Interview with Eamonn Walker and David Eigenberg of “Chicago Fire” on NBC by Suzanne 3/23/21
These guys were a lot of fun to speak with. I interviewed David back in 2016 as well. I hope you enjoy this short interview as much as I did!
Here is the video version of it.
David: We have some good Fires coming up. Boden’s gonna hop up on the front lines and steal things from me.
Question: So, David, you’re alluding to the fact that the cast gets just as impatient as the fans, as far as Brett and Casey, just move this train long.
David: Yeah, I mean, I find it interesting that their characters are so, you know, distressed at times about things, and you root for them in a certain way, and but their characters are very specific. Some people in life can’t pull the trigger, so to speak, in a amicable loving way, but it’s an interesting scenario. I’ve had friends like that, and I’m a “jump in” guy. I met my wife, Mary, I was 38, but I knew I was gonna marry her when I met her. She didn’t.
Question: What about for Boden?
Eamonn: Boden’s glad to be getting out of the office and getting some action, because Severide and Jesse’s character have been turning around and making out that he’s some old firefighter now. So, he’s grateful to be getting out there all of a sudden, whether I take it from David’s character or not. I don’t know about that, but there’s a lot of Boden in his office, and it’s about time that he came out of it.
You know, there’s the episode that went out recently with Mouch and Boden having a moment together to recognize how long they’ve been firefighters for. That moment really touched me, and I’m saying I would like more of that, because that experience is one of the things that I find grounds not only the show, but grounds to all of the characters, that these people have been doing it for a long time. Christian [Stolte] did that great speech, which really moved me when he was doing it, and I was in the room. He was saying, “They were looking at me. Most of the time, I feel invisible, because of my age, because of this, whatever, and there were these young guys that were looking at me and listening to me.” And I was like, “Right. I really feel that,” and I would like more of that with he and I. So, I’m putting that out so the writers can hear that.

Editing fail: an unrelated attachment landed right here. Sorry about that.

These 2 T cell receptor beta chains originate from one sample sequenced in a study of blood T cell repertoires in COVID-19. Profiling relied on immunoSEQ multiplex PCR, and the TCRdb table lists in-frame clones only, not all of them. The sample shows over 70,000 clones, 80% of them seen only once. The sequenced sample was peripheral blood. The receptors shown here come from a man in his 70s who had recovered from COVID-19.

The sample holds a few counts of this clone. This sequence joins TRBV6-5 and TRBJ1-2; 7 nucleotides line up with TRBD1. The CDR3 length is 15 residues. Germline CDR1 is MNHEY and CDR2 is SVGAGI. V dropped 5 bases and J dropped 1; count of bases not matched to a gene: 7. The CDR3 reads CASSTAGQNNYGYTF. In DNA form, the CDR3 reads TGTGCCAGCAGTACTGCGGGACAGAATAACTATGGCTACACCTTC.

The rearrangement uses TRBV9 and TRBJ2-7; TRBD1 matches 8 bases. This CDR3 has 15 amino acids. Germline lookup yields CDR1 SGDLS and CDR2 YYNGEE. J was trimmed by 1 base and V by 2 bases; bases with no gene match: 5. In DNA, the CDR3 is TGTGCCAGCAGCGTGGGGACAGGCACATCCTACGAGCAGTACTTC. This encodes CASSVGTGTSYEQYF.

Question: I’ll forward the little tidbit along to him. Make sure they get the message.
Eamonn: Thank you.
Question: This feeds right into what you were talking about. So, both of you have been on this show, is it eight years now?
Question: Nine, I mean, almost a decade
Question: So, I’m sure you have some shorthand with each other in this that you feel sort of comfortable in your character in a certain sort of way, but is it still really challenging to you, as an actor, to find new facets of your character to put out to the audience?
Eamonn: I don’t know if we look at it as in terms of putting it out for the audience, because that’s the showrunner’s job, but what we do find with each other is we challenge each other at work in a way that you’ll never you’ll never get to see it. So, David will come up to me, or I’ll go up to him – and, you know, we were having a discussion yesterday. We really want the scenes to work. We really want the scenes to matter, the length and the depth of the subject matter, of all different subject matters that can be held within the fire department. We’re still challenging each other to be the best we can be, and the fact that we are doing that nine years later, it speaks speaks volumes. So, the audience will never get to see that, but I can guarantee you that when we’re in the middle of a scene and David has got that look in his eye, I’ll turn around and go, “Go again.” He’ll go, “Really?” [I’ll] go, “Yeah, go again.” And you’ll go, “Right. Claire, one more.” That tells me who we are, and that’s nine years in.
David: Yeah, we all do play deeply off of each other. I was working with Joe [Minoso] yesterday, and what Eamonn says also goes for us, but there’s just a thing that we all want each other to succeed. There’s no pettiness here, and not that there’s a lot of that in this industry, but there is really a will for all of us to succeed and do well.
And the characters, you know, we’ve been aging on the show. Like there aren’t a ton of shows a go long distance. Sometimes I feel like I’ve been aging in dog ears here, the weather and stuff, but I think that the writers have changed some of the writing from time to time, or we see it differently sometimes, and I find myself making adjustments into it, and that does keep it interesting for me.
Eamonn: The thing is, we care. We care about each other, and we care about the job still because of the love of the people that are here and the family that we have. So, that’s never going to go away. I know that now.
Question: We have found new respect for first responders, and you guys have been on this show for so long. How did the pandemic hit you in terms of, you know, as characters who understand more about these first responders, and how was it getting back into it while we’re in the pandemic? Did [you have] any new experiences and new stories, any new feelings?